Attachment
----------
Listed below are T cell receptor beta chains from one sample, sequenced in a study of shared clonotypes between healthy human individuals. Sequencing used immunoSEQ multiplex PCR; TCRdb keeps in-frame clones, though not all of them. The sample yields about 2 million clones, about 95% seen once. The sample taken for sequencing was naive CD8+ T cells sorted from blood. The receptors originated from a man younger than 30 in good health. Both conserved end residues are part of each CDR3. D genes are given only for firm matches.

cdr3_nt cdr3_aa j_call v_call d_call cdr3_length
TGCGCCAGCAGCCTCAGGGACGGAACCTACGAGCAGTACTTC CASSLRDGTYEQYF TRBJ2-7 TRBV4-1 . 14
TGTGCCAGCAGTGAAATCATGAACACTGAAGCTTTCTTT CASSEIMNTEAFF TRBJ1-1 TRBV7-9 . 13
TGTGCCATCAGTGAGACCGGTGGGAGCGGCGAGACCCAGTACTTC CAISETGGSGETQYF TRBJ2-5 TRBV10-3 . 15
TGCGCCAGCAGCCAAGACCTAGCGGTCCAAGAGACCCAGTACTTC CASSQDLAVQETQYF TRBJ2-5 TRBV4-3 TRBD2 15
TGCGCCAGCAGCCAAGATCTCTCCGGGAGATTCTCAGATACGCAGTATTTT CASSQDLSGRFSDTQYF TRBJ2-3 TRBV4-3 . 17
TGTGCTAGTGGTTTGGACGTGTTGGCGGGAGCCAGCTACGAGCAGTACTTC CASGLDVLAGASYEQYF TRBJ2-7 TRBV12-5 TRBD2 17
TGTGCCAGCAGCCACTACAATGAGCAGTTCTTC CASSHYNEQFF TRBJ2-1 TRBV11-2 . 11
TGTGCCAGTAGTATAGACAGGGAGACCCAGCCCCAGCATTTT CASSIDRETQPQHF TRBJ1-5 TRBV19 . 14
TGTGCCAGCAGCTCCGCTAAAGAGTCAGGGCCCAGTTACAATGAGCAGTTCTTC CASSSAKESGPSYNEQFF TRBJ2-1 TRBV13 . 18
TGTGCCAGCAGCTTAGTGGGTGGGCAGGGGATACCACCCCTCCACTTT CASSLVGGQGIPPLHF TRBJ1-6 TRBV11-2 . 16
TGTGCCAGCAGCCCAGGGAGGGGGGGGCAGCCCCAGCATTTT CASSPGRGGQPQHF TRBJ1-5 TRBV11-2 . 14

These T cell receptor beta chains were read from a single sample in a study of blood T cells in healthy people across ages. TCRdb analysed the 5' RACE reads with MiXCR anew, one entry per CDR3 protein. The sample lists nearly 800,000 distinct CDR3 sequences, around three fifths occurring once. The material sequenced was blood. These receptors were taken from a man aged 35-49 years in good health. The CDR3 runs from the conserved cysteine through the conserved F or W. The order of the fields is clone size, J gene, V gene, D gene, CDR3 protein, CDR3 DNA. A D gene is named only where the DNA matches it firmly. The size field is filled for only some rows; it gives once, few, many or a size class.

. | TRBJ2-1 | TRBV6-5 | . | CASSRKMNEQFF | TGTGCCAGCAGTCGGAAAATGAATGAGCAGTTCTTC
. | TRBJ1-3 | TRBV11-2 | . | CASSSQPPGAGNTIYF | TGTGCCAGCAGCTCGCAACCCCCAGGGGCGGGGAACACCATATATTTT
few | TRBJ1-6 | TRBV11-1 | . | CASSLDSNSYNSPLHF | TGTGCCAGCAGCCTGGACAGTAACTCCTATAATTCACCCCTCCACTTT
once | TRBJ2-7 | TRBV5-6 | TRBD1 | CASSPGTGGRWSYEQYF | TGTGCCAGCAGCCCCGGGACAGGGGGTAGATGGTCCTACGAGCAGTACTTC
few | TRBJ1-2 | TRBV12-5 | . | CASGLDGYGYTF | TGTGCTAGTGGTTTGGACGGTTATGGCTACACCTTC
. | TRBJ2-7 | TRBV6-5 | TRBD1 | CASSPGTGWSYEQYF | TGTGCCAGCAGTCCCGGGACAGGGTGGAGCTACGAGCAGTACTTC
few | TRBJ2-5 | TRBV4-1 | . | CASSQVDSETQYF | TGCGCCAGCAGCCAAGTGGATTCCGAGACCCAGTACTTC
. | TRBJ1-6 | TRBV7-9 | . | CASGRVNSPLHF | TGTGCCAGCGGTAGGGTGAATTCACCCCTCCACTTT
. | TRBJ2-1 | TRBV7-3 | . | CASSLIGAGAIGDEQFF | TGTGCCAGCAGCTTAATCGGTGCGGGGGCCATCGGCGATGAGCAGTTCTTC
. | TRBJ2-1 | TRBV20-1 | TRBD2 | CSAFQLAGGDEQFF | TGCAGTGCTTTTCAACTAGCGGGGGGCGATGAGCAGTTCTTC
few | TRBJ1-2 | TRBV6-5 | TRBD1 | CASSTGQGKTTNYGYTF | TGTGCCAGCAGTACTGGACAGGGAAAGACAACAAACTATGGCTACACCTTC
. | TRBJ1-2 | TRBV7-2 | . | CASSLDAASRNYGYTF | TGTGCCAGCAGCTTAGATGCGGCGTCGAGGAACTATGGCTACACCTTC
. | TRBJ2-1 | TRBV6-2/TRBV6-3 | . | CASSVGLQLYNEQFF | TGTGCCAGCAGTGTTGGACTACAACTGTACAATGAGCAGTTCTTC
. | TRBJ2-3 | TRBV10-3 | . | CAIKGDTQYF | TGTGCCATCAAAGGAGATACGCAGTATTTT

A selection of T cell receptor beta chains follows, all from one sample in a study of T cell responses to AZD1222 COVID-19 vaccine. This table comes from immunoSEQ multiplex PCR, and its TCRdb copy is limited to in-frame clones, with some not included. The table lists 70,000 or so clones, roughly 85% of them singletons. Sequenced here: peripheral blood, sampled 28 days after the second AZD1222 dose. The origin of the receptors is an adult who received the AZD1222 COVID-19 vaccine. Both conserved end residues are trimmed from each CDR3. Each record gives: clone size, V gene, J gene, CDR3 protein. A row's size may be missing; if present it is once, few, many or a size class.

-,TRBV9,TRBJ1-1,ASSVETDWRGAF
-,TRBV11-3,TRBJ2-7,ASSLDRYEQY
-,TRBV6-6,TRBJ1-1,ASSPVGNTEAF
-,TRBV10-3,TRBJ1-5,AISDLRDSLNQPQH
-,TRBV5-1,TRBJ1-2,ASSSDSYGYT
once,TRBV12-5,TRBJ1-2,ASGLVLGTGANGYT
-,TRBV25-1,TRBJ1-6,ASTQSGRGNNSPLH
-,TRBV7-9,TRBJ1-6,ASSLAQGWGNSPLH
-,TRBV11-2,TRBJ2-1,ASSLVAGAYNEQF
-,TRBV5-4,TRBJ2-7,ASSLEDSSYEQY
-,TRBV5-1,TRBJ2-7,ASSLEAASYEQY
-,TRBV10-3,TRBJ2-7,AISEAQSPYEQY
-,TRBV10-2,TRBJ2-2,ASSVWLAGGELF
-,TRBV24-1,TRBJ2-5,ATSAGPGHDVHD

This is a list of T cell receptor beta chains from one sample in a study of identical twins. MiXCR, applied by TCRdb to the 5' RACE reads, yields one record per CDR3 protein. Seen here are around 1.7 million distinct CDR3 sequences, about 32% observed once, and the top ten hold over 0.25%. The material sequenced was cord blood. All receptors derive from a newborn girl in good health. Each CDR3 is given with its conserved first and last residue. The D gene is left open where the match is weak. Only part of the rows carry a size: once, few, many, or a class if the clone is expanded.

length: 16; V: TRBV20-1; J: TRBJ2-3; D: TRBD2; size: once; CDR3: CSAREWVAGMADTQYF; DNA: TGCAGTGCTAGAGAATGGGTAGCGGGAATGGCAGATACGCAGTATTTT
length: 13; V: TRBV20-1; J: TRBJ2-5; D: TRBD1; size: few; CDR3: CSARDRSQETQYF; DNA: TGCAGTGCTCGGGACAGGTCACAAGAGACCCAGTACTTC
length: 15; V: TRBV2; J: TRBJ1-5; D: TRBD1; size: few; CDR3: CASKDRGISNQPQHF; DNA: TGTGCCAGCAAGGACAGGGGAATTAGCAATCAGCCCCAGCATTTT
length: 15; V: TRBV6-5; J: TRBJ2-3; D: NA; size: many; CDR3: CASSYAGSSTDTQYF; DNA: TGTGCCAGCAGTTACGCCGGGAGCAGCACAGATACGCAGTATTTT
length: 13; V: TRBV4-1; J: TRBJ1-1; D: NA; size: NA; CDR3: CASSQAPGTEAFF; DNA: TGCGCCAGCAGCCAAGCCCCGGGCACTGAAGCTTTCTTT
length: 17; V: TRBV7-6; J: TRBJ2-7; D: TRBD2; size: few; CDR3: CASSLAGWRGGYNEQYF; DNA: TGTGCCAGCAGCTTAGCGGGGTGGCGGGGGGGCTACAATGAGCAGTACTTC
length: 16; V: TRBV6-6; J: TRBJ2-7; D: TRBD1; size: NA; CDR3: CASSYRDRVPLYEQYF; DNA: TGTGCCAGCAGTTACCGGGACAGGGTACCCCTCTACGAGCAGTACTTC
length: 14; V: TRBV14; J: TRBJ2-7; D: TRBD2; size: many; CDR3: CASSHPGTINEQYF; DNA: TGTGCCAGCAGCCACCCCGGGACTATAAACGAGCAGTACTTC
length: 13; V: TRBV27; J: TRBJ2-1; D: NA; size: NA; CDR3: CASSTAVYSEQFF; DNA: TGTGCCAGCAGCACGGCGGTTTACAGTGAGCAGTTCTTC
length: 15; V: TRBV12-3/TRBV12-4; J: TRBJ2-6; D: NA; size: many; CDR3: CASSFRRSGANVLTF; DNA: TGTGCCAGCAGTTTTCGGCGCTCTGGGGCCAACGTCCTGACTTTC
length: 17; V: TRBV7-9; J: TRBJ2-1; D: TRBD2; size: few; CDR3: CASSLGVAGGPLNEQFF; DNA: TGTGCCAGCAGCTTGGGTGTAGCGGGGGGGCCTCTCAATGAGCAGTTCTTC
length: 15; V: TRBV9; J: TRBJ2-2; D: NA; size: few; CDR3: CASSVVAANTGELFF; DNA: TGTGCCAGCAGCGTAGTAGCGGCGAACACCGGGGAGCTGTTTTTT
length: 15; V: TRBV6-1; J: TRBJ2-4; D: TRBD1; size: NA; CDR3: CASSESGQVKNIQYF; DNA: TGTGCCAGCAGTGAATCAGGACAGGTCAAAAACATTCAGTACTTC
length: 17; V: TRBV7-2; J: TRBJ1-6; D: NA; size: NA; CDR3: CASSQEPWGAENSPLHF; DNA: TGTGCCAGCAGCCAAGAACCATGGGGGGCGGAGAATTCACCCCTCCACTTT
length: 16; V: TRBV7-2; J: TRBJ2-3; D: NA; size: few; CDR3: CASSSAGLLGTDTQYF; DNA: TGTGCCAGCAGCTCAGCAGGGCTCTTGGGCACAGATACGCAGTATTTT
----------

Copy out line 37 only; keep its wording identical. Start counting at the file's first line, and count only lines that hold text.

-,TRBV7-9,TRBJ1-6,ASSLAQGWGNSPLH